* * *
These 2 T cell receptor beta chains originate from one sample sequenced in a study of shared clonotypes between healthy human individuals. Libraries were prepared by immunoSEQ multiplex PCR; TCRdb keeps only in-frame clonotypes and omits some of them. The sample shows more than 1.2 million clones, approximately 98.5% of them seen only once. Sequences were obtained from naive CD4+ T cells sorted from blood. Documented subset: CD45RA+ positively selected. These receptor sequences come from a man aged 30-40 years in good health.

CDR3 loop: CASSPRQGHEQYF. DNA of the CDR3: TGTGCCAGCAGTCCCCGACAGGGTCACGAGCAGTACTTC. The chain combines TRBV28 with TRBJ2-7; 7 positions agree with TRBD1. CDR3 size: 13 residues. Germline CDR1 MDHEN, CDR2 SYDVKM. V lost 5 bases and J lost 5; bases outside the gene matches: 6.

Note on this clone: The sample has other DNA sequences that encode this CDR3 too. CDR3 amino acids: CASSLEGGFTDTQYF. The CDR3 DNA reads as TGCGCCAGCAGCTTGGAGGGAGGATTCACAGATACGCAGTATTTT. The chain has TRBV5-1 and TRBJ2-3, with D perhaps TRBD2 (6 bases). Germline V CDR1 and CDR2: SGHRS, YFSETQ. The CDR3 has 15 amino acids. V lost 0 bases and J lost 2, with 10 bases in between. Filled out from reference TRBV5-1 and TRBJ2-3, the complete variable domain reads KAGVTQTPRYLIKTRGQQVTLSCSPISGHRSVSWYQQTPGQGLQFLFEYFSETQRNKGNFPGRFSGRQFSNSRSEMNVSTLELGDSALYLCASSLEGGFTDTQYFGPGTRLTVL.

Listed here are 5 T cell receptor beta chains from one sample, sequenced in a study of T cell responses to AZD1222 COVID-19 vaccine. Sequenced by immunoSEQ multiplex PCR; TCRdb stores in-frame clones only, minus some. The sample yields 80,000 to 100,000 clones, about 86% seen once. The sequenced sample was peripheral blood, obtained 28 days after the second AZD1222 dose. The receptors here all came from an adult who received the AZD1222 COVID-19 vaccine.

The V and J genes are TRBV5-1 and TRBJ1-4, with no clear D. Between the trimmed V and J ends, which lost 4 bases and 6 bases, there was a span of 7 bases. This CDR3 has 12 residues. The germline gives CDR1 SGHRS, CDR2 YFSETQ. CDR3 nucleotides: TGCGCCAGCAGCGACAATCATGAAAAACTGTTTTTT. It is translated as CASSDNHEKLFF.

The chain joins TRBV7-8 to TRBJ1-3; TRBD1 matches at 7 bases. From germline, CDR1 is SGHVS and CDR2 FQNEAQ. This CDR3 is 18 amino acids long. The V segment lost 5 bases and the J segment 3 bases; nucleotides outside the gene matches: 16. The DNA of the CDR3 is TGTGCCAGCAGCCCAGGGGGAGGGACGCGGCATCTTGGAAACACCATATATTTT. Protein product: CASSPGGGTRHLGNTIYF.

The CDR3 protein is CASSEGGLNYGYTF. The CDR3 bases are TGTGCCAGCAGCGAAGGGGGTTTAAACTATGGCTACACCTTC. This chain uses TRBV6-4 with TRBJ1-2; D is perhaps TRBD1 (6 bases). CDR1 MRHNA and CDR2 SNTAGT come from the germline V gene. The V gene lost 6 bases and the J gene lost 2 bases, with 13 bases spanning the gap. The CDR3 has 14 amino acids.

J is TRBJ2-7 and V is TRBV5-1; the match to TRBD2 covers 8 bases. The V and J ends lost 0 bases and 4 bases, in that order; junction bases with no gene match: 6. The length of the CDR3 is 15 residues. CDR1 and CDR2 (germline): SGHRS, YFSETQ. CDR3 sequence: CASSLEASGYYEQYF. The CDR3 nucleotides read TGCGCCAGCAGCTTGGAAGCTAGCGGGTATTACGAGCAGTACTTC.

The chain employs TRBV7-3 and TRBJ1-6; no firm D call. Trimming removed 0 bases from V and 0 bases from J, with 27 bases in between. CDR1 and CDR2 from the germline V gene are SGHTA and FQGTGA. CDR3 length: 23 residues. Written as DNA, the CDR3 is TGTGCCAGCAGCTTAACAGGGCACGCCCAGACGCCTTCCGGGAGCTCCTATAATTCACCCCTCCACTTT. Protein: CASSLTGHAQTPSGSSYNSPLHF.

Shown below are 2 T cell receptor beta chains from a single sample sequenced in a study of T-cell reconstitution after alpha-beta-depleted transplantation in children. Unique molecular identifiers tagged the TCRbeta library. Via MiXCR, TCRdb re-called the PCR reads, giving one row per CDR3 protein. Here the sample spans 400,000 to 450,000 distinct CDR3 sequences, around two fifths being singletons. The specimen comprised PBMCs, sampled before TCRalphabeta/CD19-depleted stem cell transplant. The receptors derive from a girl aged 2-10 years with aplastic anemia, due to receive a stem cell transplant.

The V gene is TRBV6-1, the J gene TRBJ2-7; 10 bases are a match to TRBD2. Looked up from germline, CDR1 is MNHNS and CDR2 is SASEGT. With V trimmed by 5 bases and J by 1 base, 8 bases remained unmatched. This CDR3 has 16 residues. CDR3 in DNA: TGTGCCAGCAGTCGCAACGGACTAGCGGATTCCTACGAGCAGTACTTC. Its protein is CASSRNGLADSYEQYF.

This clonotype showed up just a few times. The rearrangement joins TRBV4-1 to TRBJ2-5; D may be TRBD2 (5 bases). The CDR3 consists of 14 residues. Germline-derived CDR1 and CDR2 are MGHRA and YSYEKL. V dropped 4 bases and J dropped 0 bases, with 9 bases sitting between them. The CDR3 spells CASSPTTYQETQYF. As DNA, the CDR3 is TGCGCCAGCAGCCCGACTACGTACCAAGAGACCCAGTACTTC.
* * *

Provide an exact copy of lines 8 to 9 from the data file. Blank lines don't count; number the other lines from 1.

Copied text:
J is TRBJ2-7 and V is TRBV5-1; the match to TRBD2 covers 8 bases. The V and J ends lost 0 bases and 4 bases, in that order; junction bases with no gene match: 6. The length of the CDR3 is 15 residues. CDR1 and CDR2 (germline): SGHRS, YFSETQ. CDR3 sequence: CASSLEASGYYEQYF. The CDR3 nucleotides read TGCGCCAGCAGCTTGGAAGCTAGCGGGTATTACGAGCAGTACTTC.

The chain employs TRBV7-3 and TRBJ1-6; no firm D call. Trimming removed 0 bases from V and 0 bases from J, with 27 bases in between. CDR1 and CDR2 from the germline V gene are SGHTA and FQGTGA. CDR3 length: 23 residues. Written as DNA, the CDR3 is TGTGCCAGCAGCTTAACAGGGCACGCCCAGACGCCTTCCGGGAGCTCCTATAATTCACCCCTCCACTTT. Protein: CASSLTGHAQTPSGSSYNSPLHF.